subsequent trial, it will constitute a valid defence. If he does not
do that, he can hardly satisfy the court that he has a defence. See
Breitenbach v Fiat SA 1976 (2) SA 226 (T) for a comprehensive
exposition of the summary judgment procedure and requirements.
 At the
present stage, the Defendant says that it is not yet liable to pay
the Plaintiff for its professional services. It places this defence
on the shoulders of a contention that approval by the
Surveyor-General is the catalyst, the determinative issue at stake,
as to when payment becomes due. If that is indeed the case, and I do
not hold it to be so, then it may constitute a valid defence.
 In its
replying affidavit, quite a different picture is painted insofar as
the time for liability of payment is concerned. The Plaintiff has it
that it was due to be paid once the Surveyor General was presented
with acceptable plans and whether or not it was formally approved
does not matter insofar as payment is concerned. I have reservations
concerning the Defendant's version insofar as it is held out to be a
defence to the claim.
Plaintiff clearly endorsed its quotation to the effect that the
Human Settlements Authority consent certificate should not again
expire or delay/derail the process of approval. It also explicitly
stated that the Defendant was to obtain the required consent. The
Surveyor General says that belatedly, the consent was impugned. It
seems to me that the Environmental Authority interceded at the
eleventh hour, presumably with the Human Settlements Authority, with
the result that the consent certificate was put on hold. Despite the
fact that the Surveyor General apparently had no qualms with the
work done by the Plaintiff and presented to him, he could not
approve it in the absence of the pre-requisite consent. The consent,
it seems to me, had to be obtained and presented by the Defendant,
but ultimately, it proved to be futile.
But there is
more to this. The Human Settlements Authority has not been cited.
Its reasons for withholding of consent, or withdrawal of it, have
not been fathomed. The Environmental Authority has likewise not
stated the reason for their intervention, if they indeed did so.
Whether initial approval for a cadastral survey has been granted is
equally unknown. What does seem to be suspect, at face value and
according to the Plaintiff, is the accusation that its work was
"unworkmanlike." Exception is taken against that opinion.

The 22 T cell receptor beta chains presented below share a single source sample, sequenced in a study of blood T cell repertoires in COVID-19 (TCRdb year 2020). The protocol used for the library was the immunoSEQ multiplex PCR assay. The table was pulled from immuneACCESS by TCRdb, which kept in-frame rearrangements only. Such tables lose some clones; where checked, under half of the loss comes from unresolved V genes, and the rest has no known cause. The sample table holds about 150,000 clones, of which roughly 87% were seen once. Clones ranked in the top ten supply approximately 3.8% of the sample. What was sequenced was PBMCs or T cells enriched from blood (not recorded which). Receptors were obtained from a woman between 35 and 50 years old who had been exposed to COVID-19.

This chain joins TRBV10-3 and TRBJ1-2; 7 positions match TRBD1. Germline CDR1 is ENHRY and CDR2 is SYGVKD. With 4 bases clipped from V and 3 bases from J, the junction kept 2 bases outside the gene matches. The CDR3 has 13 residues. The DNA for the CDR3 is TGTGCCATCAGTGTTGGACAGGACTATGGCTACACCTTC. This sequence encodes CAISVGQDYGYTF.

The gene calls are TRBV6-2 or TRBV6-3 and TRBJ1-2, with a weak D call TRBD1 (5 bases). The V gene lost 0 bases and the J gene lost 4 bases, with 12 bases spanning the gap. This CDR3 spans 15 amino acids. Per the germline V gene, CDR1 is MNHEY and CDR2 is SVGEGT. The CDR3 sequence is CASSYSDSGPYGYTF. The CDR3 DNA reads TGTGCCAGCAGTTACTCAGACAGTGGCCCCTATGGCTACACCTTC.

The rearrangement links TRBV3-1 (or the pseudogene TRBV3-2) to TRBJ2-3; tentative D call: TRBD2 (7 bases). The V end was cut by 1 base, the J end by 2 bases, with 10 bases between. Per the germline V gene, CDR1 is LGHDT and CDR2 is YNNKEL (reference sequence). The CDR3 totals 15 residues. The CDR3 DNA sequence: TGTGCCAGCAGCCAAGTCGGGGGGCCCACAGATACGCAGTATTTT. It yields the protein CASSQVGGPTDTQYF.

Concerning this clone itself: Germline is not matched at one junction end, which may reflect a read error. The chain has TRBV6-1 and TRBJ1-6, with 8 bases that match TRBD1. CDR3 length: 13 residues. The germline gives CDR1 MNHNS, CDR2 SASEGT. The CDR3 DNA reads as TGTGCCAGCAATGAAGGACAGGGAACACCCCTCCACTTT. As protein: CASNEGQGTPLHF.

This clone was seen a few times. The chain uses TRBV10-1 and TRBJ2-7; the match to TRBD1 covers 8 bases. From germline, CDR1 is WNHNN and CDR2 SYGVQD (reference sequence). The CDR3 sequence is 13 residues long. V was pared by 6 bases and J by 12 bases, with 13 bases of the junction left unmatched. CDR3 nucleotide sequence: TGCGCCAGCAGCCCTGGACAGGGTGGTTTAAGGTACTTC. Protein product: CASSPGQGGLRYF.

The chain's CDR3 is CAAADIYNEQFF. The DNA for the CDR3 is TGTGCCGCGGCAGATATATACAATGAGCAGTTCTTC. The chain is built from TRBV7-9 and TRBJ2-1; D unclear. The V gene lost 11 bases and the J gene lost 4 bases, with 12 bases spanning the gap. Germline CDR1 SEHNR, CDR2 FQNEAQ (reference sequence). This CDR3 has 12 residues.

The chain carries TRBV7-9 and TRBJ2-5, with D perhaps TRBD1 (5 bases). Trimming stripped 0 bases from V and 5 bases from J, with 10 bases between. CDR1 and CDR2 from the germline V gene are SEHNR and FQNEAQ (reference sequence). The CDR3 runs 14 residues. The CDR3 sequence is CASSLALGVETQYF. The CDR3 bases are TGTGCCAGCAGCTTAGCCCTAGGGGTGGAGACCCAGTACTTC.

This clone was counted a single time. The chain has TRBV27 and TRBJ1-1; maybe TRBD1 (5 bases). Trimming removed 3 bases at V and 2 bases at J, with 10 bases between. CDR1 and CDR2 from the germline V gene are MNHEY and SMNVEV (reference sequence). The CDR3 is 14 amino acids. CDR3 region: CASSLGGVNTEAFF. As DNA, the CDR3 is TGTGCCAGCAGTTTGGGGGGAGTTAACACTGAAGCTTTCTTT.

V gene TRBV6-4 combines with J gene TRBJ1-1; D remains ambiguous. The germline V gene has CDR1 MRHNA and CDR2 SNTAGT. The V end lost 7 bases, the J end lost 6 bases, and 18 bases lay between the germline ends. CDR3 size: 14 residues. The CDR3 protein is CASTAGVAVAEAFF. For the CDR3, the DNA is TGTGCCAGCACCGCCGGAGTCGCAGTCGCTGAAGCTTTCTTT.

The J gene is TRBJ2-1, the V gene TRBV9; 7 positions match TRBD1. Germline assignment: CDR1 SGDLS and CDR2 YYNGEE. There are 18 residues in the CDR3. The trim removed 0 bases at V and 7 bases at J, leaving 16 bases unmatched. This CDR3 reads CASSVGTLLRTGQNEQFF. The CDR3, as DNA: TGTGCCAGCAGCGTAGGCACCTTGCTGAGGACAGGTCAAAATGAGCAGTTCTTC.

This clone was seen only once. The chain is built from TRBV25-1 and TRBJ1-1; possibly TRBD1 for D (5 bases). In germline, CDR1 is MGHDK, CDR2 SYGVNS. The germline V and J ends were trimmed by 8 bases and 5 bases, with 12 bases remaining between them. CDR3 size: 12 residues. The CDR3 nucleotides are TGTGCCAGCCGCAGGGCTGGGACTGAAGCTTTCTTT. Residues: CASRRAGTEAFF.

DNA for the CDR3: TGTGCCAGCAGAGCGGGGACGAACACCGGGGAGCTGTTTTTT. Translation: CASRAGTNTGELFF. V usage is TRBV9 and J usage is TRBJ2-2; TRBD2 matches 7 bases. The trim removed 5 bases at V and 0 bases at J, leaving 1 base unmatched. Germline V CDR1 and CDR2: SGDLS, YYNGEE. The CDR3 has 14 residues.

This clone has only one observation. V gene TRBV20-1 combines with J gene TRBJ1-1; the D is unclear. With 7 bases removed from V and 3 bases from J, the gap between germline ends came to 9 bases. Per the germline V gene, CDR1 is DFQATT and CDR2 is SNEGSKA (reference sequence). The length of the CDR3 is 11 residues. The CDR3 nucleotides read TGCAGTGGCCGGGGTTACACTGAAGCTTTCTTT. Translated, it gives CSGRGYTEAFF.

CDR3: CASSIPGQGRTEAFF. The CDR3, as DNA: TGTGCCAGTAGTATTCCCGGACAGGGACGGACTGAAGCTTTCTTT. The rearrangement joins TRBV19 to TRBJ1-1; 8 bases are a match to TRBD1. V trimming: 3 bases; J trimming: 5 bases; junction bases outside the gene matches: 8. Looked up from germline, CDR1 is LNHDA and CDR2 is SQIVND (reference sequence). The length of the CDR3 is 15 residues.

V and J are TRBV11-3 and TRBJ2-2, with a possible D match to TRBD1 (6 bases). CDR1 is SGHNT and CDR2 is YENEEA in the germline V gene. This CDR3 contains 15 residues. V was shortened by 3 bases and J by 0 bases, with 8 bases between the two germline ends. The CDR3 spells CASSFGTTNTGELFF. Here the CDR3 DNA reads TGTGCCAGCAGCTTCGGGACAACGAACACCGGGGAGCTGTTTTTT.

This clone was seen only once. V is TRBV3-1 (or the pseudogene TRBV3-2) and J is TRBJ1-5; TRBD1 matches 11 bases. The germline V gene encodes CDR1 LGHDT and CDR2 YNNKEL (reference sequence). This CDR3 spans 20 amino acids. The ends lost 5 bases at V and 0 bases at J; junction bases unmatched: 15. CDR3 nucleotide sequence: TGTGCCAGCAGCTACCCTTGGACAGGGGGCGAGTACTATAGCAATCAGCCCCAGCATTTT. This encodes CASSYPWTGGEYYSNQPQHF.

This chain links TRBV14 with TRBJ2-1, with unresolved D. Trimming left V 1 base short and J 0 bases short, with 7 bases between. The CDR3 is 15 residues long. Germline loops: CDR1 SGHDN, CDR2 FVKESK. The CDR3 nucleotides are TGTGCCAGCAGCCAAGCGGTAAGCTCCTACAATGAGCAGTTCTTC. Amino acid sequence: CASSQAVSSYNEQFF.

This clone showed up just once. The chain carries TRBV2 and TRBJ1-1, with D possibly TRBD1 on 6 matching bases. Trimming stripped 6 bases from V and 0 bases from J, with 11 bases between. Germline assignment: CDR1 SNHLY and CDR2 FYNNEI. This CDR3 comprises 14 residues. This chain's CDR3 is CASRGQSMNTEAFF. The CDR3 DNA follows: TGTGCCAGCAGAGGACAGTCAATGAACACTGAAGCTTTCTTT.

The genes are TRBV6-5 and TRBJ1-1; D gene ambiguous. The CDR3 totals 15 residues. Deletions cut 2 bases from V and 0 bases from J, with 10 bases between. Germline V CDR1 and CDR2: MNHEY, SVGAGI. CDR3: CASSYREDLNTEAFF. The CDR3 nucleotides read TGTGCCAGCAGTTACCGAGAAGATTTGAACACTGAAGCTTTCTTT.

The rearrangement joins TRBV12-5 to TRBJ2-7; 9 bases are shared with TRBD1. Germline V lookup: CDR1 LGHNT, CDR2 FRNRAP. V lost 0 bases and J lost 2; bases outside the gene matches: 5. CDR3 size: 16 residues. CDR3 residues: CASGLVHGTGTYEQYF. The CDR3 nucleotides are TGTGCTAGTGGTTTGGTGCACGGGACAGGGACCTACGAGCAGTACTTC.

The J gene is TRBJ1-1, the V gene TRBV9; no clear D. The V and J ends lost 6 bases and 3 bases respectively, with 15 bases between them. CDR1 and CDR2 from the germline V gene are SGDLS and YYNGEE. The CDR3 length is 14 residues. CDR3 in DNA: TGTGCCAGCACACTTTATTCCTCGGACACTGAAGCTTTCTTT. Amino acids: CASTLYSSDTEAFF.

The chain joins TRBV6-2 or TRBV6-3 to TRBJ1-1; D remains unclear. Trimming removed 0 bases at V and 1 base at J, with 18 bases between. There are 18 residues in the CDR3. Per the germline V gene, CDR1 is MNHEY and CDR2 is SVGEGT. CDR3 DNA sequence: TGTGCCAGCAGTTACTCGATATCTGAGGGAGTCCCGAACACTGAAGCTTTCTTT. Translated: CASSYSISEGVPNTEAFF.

Also, whether a further Town Planner in fact had to "redo"
the work done by the Plaintiff and if so, to what extent and why.
As I write
this ruling, the media has published ongoing reports about
objections raised against the proposed township and the issue of a
consent certificate still remains a moot point. It is also unsure
whether the plans which the Defendant placed before court are indeed
these which pertain to a cadastral survey, or whether it is a
"proposed layout", as it is titled, with a superimposed
plan of the layout, new canals, etcetera. At present, it is unknown
what the reasons for non issue of a consent certificate are. Also,
whether the Plaintiff could be blamed for non-approval of plans by
the Surveyor-General, or whether the Defendant is the author of its
own misfortunes. These are issues that need to be decided in the
course of a trial and not ignored by the granting of summary
things came to be considered into the equation, I am loathe to hold
that indeed there is no defence, which it proven at a trial, cannot
word off the claim. By so saying, there is no implication that
indeed it is such a defence. However, it is my considered view that
it would not only be premature to reject the intended defence but
also that if may very well cause an injustice to the matter.
Plaintiff took issue with the ability of the deponent to the
resisting affidavit to not only oppose the application for summary
judgment, based on alleged absence of locus
also as to his qualifications to express the views contained in it.
In considering the raised defence, I do not rely on his opinion so
unqualifiedly as to blindly accept it. As stated above, some aspects
might require a pinch of salt before being swallowed and some
aspects might even be objectionable. What he does manage to do is to
indicate on behalf of the Defendant that there is a triable issue,
namely the stage at which payment becomes due — on
presentation to the
General, or upon approval by him, as well as why it was not
as his legal standing is concerned, the Plaintiff is correct to
argue that he has not shown himself to be duly authorised to act on
behalf of the Defendant by way of a company resolution or suchlike
manner. Nevertheless, a proper notice of intention to defend has
been filed by the attorneys acting for the Defendant. The affidavit
to resist the application for summary judgement was deposed to by a
consultant of the Defendant, and by all probability, at its request
and on its behalf. Despite the attack on his legal standing in
without going into detailed reasons, it would be absurd to disregard
the affidavit resisting summary judgment on this basis and to grant
the application as if unopposed. To do so would most certainly
prejudice the Defendant and result in an injustice.
 It is
for these reasons, despite the impeccable and very well prepared
argument of Mr. Jele on behalf of the Plaintiff, that by necessity
the application for summary judgment stands to be dismissed, and it
is so ordered. Costs of the application are
be costs in the cause.
THE HIGH COURT